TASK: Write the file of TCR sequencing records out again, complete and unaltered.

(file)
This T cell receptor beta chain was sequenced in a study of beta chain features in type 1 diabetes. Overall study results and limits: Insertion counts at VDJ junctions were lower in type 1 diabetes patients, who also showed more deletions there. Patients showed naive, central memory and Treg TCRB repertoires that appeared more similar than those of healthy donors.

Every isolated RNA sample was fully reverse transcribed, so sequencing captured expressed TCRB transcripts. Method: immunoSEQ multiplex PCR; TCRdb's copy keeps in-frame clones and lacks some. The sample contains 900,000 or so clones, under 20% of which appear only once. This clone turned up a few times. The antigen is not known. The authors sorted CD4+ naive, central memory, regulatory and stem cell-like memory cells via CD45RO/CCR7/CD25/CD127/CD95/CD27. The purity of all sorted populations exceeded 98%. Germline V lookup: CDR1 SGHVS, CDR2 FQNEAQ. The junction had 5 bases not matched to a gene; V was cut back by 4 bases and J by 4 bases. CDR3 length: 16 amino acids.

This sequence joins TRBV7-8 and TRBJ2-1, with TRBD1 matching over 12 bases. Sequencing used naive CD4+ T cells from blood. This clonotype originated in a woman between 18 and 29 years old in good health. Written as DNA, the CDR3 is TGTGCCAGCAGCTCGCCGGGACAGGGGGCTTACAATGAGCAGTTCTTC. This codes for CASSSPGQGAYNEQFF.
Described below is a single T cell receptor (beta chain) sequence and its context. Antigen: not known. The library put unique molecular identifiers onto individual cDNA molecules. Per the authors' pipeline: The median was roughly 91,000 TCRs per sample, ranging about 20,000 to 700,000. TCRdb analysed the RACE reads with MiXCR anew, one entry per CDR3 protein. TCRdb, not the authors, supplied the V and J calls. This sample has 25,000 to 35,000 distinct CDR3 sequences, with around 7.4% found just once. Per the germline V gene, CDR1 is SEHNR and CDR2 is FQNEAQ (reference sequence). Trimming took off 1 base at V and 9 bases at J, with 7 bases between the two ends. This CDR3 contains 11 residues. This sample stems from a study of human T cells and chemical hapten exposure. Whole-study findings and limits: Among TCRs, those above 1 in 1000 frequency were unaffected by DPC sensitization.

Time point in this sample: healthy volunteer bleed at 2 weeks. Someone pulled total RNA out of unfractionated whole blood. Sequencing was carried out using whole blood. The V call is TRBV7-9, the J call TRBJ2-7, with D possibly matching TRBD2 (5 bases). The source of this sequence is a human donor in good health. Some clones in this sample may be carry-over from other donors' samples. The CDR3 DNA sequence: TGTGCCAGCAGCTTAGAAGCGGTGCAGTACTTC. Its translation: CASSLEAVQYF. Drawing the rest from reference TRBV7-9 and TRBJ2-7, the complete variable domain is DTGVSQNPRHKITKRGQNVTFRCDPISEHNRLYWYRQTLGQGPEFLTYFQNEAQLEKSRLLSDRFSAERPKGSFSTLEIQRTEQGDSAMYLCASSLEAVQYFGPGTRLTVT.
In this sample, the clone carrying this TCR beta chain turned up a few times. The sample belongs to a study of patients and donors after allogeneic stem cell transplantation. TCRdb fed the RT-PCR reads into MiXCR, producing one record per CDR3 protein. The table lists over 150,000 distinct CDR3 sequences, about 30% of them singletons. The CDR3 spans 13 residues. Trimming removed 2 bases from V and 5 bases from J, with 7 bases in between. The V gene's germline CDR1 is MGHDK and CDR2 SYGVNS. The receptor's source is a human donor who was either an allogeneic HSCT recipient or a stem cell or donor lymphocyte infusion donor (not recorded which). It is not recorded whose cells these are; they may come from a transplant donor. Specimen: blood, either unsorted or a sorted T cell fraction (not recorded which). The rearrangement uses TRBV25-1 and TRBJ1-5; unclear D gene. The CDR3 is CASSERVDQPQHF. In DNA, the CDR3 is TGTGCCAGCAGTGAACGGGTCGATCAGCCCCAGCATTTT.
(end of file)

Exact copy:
This T cell receptor beta chain was sequenced in a study of beta chain features in type 1 diabetes. Overall study results and limits: Insertion counts at VDJ junctions were lower in type 1 diabetes patients, who also showed more deletions there. Patients showed naive, central memory and Treg TCRB repertoires that appeared more similar than those of healthy donors.

Every isolated RNA sample was fully reverse transcribed, so sequencing captured expressed TCRB transcripts. Method: immunoSEQ multiplex PCR; TCRdb's copy keeps in-frame clones and lacks some. The sample contains 900,000 or so clones, under 20% of which appear only once. This clone turned up a few times. The antigen is not known. The authors sorted CD4+ naive, central memory, regulatory and stem cell-like memory cells via CD45RO/CCR7/CD25/CD127/CD95/CD27. The purity of all sorted populations exceeded 98%. Germline V lookup: CDR1 SGHVS, CDR2 FQNEAQ. The junction had 5 bases not matched to a gene; V was cut back by 4 bases and J by 4 bases. CDR3 length: 16 amino acids.

This sequence joins TRBV7-8 and TRBJ2-1, with TRBD1 matching over 12 bases. Sequencing used naive CD4+ T cells from blood. This clonotype originated in a woman between 18 and 29 years old in good health. Written as DNA, the CDR3 is TGTGCCAGCAGCTCGCCGGGACAGGGGGCTTACAATGAGCAGTTCTTC. This codes for CASSSPGQGAYNEQFF.
Described below is a single T cell receptor (beta chain) sequence and its context. Antigen: not known. The library put unique molecular identifiers onto individual cDNA molecules. Per the authors' pipeline: The median was roughly 91,000 TCRs per sample, ranging about 20,000 to 700,000. TCRdb analysed the RACE reads with MiXCR anew, one entry per CDR3 protein. TCRdb, not the authors, supplied the V and J calls. This sample has 25,000 to 35,000 distinct CDR3 sequences, with around 7.4% found just once. Per the germline V gene, CDR1 is SEHNR and CDR2 is FQNEAQ (reference sequence). Trimming took off 1 base at V and 9 bases at J, with 7 bases between the two ends. This CDR3 contains 11 residues. This sample stems from a study of human T cells and chemical hapten exposure. Whole-study findings and limits: Among TCRs, those above 1 in 1000 frequency were unaffected by DPC sensitization.

Time point in this sample: healthy volunteer bleed at 2 weeks. Someone pulled total RNA out of unfractionated whole blood. Sequencing was carried out using whole blood. The V call is TRBV7-9, the J call TRBJ2-7, with D possibly matching TRBD2 (5 bases). The source of this sequence is a human donor in good health. Some clones in this sample may be carry-over from other donors' samples. The CDR3 DNA sequence: TGTGCCAGCAGCTTAGAAGCGGTGCAGTACTTC. Its translation: CASSLEAVQYF. Drawing the rest from reference TRBV7-9 and TRBJ2-7, the complete variable domain is DTGVSQNPRHKITKRGQNVTFRCDPISEHNRLYWYRQTLGQGPEFLTYFQNEAQLEKSRLLSDRFSAERPKGSFSTLEIQRTEQGDSAMYLCASSLEAVQYFGPGTRLTVT.
In this sample, the clone carrying this TCR beta chain turned up a few times. The sample belongs to a study of patients and donors after allogeneic stem cell transplantation. TCRdb fed the RT-PCR reads into MiXCR, producing one record per CDR3 protein. The table lists over 150,000 distinct CDR3 sequences, about 30% of them singletons. The CDR3 spans 13 residues. Trimming removed 2 bases from V and 5 bases from J, with 7 bases in between. The V gene's germline CDR1 is MGHDK and CDR2 SYGVNS. The receptor's source is a human donor who was either an allogeneic HSCT recipient or a stem cell or donor lymphocyte infusion donor (not recorded which). It is not recorded whose cells these are; they may come from a transplant donor. Specimen: blood, either unsorted or a sorted T cell fraction (not recorded which). The rearrangement uses TRBV25-1 and TRBJ1-5; unclear D gene. The CDR3 is CASSERVDQPQHF. In DNA, the CDR3 is TGTGCCAGCAGTGAACGGGTCGATCAGCCCCAGCATTTT.